63. My learning style is all about reading -- I have little capacity for mentally manipulating shapes (I must physically flip and rotate pieces in order to have any hope of understanding how they might fit together), and I can't retain anything I merely hear or watch without also reading or writing it -- so my primary source for learning to sew clothing has been commercial patterns, followed closely by Internet tutorials. Trailed by copying existing clothing. I've never read a book and I haven't had much in the way of in-person instruction. But I have never, not even once, slavishly followed a pattern; they always call for SOME sort of modification, even if it's just the length of the pants (my kids are long and skinny) or the addition of a cute pocket or something. Your own pattern drafting tutorial series has been invaluable! I definitely do more ad hoc modifications of patterns than my mother ever did (she tried to teach me to sew when I was young, but it didn't take, so I am really just learning at age 40 -- however, now I realize that I learned a few little things just by observing her, and now I am compelled to do those things the same way she always did) and I suspect the difference is largely because she did not have the benefit of the Internet when she learned to sew!

    It helps to have started with kids' pajamas -- very forgiving as far as fit. And once you've followed a couple of different patterns for a shirt/nightgown or a pair of elastic-waist pants/shorts, it's pretty easy to see that there are only so many ways they can go together. I didn't bother to read the assembly instructions again when my daughter asked for another fleece nightgown recently. But each time I want to learn something new (zippers, darts, linings) I definitely look for a pattern or other written instructions to guide me. I have always thought it was the people who can forge ahead without that who were the admirable and courageous ones! :)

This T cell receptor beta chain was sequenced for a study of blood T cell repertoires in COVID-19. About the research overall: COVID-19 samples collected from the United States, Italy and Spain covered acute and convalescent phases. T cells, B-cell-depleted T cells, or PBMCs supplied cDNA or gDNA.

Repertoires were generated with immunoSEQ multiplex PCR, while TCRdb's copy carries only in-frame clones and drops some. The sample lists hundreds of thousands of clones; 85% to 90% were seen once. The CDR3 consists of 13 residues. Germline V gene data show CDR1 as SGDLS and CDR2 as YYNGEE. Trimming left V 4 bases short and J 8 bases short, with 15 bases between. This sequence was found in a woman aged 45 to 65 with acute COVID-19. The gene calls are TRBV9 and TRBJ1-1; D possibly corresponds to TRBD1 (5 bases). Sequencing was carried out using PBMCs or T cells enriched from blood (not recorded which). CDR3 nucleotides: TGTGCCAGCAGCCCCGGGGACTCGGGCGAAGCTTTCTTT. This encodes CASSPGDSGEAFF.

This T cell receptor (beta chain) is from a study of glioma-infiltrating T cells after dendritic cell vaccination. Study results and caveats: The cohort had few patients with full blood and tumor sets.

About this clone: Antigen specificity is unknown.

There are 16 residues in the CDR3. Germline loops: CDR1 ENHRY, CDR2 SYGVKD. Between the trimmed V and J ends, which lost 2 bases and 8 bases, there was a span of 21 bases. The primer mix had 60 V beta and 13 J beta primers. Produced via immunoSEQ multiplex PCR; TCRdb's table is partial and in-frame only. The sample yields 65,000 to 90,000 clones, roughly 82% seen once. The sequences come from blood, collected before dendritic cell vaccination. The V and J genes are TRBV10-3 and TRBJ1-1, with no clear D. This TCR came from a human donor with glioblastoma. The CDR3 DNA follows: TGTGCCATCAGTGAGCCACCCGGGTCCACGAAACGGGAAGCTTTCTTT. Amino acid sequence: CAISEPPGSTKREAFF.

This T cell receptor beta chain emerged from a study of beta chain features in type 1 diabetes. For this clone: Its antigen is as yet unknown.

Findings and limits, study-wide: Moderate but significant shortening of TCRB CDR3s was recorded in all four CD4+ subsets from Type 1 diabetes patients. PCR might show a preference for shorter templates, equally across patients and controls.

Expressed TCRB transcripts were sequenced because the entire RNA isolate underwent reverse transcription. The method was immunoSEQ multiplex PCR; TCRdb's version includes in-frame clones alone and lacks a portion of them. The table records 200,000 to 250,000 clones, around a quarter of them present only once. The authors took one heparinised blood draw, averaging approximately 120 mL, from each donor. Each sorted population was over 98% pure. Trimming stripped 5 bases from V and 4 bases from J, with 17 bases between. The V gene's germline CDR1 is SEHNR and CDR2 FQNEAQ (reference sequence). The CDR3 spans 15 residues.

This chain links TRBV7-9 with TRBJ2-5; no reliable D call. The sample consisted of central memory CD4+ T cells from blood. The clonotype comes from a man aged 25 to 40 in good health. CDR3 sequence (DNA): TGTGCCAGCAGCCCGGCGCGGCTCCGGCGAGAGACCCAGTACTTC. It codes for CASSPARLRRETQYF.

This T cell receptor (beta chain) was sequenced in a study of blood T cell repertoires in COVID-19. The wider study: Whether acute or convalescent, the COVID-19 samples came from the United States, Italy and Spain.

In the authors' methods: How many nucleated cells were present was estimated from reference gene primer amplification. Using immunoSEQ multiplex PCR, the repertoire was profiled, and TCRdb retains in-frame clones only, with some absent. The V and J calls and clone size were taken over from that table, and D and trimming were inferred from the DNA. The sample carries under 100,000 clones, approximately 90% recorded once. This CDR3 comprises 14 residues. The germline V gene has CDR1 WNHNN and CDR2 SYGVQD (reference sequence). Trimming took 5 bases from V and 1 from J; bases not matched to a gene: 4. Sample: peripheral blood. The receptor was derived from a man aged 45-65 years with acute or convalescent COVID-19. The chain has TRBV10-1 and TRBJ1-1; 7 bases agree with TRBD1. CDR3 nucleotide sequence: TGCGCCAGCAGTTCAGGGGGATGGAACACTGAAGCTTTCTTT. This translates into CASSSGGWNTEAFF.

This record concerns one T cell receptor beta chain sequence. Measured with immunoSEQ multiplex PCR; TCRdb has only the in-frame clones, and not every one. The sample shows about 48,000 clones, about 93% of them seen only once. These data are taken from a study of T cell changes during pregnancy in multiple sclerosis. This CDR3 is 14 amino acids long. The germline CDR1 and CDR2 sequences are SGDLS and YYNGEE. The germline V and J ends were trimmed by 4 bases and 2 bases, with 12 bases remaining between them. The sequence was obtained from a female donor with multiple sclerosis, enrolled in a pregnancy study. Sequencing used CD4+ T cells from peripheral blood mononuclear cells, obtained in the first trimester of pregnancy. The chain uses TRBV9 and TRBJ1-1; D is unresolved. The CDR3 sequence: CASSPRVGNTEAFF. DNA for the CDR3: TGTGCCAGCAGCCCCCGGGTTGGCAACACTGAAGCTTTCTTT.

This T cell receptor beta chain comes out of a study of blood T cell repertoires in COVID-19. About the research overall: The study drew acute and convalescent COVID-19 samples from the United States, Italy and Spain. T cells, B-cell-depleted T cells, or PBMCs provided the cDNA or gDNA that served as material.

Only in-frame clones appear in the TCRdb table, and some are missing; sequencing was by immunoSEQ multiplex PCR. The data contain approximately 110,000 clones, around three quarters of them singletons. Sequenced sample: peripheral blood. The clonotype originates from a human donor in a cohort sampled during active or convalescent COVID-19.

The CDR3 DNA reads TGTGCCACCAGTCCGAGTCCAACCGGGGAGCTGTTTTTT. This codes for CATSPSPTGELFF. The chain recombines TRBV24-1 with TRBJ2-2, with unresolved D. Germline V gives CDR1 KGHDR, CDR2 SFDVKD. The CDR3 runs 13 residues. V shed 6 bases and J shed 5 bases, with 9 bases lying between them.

64. Sorry that I have not been in touch for so long ... will answer last email soon! :-)
    Was just checking in on your blog ... and LOVED that question. It made me think ... now already for the third day in a row! *lol*
    I find it REALLY hard to answer - yet very interesting.
    I think at the beginning I did learn from patterns. But I am kinda diverting from that more and more - even though I actually have not used that many patterns in the past. (Simply because I do not get to sew as much as I would like.) I do read alot about sewing though ... in magazines, books, and most of course on the internet! It is weird - even though I do not get to sew that much (simply because there is just too little time without some little guy around that tries to poke his fingers EVERYwhere - including every bit on the sewing machine!) I seem to get more confident in my sewing skills just by reading and thinking about it. That is strange, isnt it?
    I find it hard to pinpoint how I actually learn ... for me actually many ways come together. But if I had to put it in words I would probably say ... I learn by mulling it over and over in my head! As odd as that sounds. I do read alot and look at tutorials ... and somehow things tend to get stuck in my brain. Sometimes it is the explanation of a technique - sometimes just the picture of some detail on a sewn item - sometimes it is the darts on an actual blouse of someone sitting in front of me ...